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The healthcare ecosystem is “awash in data.” It is one of the most data-intensive sectors in the US economy, with more information generated with each patient encounter. Such encounters mushroomed following enactment of Medicare and Medicaid in 1965, spurring payer and provider efforts to get their arms around the costs and utilization patterns of these patient populations. Hospitals and physician offices adopted desktop computers and information software to bill insurers. Hospitals also began to apply healthcare information technology (HCIT) to specialized areas like pharmacy, radiology, and clinical laboratories to gather and analyze clinical information. The enactment of the Inpatient Prospective Payment System (IPPS) in 1983 increased the need for HCIT to manage costs under budgeted payments. During the 1990s, changes in physician payment under Medicare and pressures from managed care payers likewise required physician practices to more widely implement software systems to manage their practice finances.

Capturing this information has been challenging. As noted in Figure 3-12, there are 2 major flows in the healthcare ecosystem: money and products. The first includes the flow of reimbursement; the second concerns the flow of products through the supply chain. Conspicuous in its absence from Figure 3-12 is the flow of information. This has long been regarded as the “Achilles heel” of the healthcare ecosystem that undermines the efficiency of the other flows. For example, pay-for-performance (P4P) and value-based purchasing (VBP) programs used by insurers rely on the electronic collection and transmittal of clinical data (and then their utilization by providers).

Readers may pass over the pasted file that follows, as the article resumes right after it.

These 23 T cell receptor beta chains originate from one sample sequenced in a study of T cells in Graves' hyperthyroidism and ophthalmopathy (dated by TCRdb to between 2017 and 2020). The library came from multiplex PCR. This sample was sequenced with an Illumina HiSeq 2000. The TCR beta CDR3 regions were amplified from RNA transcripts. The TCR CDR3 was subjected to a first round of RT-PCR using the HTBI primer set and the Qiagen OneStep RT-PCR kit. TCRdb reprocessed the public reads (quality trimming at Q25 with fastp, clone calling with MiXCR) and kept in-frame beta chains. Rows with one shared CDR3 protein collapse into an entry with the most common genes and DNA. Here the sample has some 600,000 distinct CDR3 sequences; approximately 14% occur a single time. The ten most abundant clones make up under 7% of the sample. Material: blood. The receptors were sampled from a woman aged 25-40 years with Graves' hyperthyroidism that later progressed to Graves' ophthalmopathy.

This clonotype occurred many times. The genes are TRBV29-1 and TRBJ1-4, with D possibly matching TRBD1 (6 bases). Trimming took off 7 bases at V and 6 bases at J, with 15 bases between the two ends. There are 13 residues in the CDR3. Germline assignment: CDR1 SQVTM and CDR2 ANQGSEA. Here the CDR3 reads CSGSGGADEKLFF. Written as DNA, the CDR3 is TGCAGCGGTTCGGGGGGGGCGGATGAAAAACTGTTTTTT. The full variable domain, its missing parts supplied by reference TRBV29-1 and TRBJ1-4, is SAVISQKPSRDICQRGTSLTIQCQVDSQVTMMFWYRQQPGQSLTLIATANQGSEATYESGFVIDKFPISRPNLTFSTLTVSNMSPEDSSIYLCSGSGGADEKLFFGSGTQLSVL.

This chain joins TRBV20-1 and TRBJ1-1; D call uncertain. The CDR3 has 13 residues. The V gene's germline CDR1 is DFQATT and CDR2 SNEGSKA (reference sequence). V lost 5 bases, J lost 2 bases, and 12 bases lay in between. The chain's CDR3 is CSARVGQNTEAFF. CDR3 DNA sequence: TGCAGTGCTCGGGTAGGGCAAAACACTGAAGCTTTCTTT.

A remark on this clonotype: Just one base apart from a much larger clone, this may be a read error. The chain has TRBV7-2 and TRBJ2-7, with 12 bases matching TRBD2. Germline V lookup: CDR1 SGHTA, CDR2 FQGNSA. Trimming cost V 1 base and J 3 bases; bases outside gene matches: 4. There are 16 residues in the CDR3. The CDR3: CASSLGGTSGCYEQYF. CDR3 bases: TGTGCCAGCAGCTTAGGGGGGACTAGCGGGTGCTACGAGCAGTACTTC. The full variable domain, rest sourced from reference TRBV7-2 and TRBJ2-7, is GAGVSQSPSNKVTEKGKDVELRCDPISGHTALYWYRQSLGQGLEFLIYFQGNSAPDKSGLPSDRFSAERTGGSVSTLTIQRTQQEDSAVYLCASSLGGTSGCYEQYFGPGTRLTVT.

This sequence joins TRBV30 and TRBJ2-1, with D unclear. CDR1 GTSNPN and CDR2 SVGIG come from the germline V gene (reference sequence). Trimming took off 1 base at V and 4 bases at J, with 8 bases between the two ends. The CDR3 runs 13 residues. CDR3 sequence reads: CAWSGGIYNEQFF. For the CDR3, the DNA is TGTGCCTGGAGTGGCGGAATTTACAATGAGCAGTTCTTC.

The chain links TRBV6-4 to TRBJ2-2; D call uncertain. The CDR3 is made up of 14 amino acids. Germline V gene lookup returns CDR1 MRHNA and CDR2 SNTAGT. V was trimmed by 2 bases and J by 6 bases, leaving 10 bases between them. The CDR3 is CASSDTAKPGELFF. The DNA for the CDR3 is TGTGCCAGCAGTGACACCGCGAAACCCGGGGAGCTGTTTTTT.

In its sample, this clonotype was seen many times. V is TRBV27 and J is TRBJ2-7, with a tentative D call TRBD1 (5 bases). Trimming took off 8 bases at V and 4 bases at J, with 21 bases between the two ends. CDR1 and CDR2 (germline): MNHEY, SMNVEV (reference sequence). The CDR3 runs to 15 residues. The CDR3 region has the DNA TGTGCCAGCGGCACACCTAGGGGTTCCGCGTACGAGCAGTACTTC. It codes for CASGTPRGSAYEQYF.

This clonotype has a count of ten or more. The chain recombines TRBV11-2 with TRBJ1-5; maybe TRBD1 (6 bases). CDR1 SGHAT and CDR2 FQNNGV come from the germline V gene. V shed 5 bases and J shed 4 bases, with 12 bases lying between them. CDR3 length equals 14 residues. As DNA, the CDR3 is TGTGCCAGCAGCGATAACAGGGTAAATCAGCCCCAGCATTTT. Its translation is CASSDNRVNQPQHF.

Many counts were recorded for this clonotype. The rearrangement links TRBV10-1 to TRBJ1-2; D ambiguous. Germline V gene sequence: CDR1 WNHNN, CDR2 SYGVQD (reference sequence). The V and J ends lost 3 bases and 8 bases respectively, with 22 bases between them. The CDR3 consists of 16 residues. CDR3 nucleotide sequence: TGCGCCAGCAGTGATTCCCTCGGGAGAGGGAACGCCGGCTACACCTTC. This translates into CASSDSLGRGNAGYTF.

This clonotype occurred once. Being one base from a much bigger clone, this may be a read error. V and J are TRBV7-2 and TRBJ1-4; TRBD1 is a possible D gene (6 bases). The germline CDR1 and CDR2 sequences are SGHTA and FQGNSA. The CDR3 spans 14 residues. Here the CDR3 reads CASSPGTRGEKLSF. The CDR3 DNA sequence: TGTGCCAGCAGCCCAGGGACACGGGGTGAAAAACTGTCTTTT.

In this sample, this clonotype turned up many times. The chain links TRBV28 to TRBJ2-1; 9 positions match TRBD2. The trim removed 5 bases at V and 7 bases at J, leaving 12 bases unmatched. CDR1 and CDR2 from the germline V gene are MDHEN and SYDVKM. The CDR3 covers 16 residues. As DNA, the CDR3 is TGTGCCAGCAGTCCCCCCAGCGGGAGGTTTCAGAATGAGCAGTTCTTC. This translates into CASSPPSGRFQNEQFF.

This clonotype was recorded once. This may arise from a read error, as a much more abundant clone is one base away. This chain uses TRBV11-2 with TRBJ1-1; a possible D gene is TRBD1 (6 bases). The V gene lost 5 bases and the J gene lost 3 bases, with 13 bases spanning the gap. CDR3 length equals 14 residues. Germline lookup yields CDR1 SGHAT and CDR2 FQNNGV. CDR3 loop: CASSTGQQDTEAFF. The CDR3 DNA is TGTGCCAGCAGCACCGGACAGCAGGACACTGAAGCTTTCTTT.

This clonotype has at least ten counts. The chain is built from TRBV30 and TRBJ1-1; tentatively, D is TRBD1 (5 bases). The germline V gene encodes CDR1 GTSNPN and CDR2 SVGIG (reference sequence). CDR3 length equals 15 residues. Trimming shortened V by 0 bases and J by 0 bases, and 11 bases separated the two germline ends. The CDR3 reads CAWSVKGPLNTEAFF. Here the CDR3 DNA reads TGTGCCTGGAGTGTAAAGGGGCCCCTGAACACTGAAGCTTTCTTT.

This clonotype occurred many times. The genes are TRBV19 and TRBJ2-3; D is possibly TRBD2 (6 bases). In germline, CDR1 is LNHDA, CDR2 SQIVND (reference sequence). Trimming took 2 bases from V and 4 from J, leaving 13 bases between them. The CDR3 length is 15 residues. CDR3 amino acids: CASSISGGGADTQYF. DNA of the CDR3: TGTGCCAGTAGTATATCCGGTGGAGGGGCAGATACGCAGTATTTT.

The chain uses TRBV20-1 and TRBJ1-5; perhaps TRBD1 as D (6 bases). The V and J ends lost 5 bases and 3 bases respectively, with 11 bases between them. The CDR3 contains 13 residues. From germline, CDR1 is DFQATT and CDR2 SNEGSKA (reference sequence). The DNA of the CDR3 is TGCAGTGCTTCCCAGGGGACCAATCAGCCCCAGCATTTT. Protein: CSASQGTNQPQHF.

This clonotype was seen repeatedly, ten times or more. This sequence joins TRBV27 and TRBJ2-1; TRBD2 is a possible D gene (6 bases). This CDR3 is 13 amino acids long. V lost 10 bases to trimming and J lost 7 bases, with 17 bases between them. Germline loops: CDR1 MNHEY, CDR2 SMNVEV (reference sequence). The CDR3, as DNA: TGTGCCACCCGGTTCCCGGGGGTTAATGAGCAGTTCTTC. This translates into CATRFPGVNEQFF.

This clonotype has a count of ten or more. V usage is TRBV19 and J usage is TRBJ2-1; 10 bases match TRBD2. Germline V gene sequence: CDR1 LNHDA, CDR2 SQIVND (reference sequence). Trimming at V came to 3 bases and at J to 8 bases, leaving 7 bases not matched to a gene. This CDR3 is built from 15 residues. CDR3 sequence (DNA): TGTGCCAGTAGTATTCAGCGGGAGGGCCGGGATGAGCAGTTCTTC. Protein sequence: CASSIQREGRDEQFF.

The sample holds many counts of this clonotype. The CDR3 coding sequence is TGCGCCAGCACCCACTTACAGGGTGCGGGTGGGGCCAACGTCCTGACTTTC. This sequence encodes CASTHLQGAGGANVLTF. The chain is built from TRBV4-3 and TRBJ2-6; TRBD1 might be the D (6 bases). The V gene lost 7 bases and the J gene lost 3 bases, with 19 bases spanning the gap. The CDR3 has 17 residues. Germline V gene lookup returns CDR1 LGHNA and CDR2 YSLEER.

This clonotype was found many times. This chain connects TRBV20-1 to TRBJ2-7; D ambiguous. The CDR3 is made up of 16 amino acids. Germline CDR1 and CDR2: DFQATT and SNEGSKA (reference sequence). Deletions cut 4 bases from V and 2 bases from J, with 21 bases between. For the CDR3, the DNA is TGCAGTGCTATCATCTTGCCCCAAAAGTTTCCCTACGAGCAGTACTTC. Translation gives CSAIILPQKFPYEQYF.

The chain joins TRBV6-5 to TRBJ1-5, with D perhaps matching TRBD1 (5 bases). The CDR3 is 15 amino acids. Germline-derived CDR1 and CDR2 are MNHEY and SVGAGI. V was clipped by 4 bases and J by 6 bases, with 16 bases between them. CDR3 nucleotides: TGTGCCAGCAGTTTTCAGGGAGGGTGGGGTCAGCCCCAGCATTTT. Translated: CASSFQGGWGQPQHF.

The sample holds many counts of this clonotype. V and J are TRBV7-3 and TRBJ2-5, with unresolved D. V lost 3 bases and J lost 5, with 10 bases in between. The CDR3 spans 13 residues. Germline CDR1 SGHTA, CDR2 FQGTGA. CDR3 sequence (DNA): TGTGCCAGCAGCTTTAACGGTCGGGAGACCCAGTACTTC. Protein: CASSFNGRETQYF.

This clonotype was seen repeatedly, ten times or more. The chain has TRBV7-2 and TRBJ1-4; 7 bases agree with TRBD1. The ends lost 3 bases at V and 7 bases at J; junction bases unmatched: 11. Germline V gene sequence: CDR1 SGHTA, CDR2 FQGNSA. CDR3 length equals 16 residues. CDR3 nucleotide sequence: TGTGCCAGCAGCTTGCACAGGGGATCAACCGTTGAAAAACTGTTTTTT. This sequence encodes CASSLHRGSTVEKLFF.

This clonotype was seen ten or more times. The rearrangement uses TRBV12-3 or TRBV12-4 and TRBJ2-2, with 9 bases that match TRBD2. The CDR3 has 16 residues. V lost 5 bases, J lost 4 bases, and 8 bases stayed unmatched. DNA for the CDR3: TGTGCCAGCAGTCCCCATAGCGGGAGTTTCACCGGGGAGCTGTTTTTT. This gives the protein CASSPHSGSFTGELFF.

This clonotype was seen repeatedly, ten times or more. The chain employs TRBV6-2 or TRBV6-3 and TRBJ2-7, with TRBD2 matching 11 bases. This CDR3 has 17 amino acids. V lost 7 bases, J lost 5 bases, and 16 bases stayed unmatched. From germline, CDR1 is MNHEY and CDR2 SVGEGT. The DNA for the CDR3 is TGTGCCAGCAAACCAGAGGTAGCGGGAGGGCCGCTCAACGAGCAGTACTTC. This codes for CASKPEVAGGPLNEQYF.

Not surprisingly, correcting the problem of information flow has been central to US healthcare policy for nearly 2 decades. To wit:

  • In 2004, President Bush created the position of the “National Coordinator” to lead the Office of the National Coordinator (ONC) for Health Information Technology whose responsibilities included ensuring that every American had access to his or her electronic health information and establishing connectivity of health information technology.

  • In 2009, the American Recovery and Reinvestment Act (ARRA) implemented the Health Information Technology for Economic and Clinical Health (HITECH) Act (passed in 2008), which spent $36 billion to incentivize physicians (up to $64,000 in subsidies) to adopt electronic medical records (EMRs) and demonstrate “meaningful use” (MU) of the technology—or penalize them financially if they did not do so.1 HITECH foresaw three MU stages in the evolution of the EMR, spanning from (1) data capture and sharing to (2) transmission and exchange of clinical information to (3) clinical decision support and access to all relevant data. HITECH also included funding of health information exchanges (HIEs) to grease the flow of information across provider organizations.

  • In 2015, the Medicare Access and CHIP Reauthorization Act (MACRA) shuttered the meaningful use program and shifted incentives to P4P and VBP models. MACRA also signaled the government would move away from standard regulations of EMR use, and focus instead on use of certified EMR technology and ...

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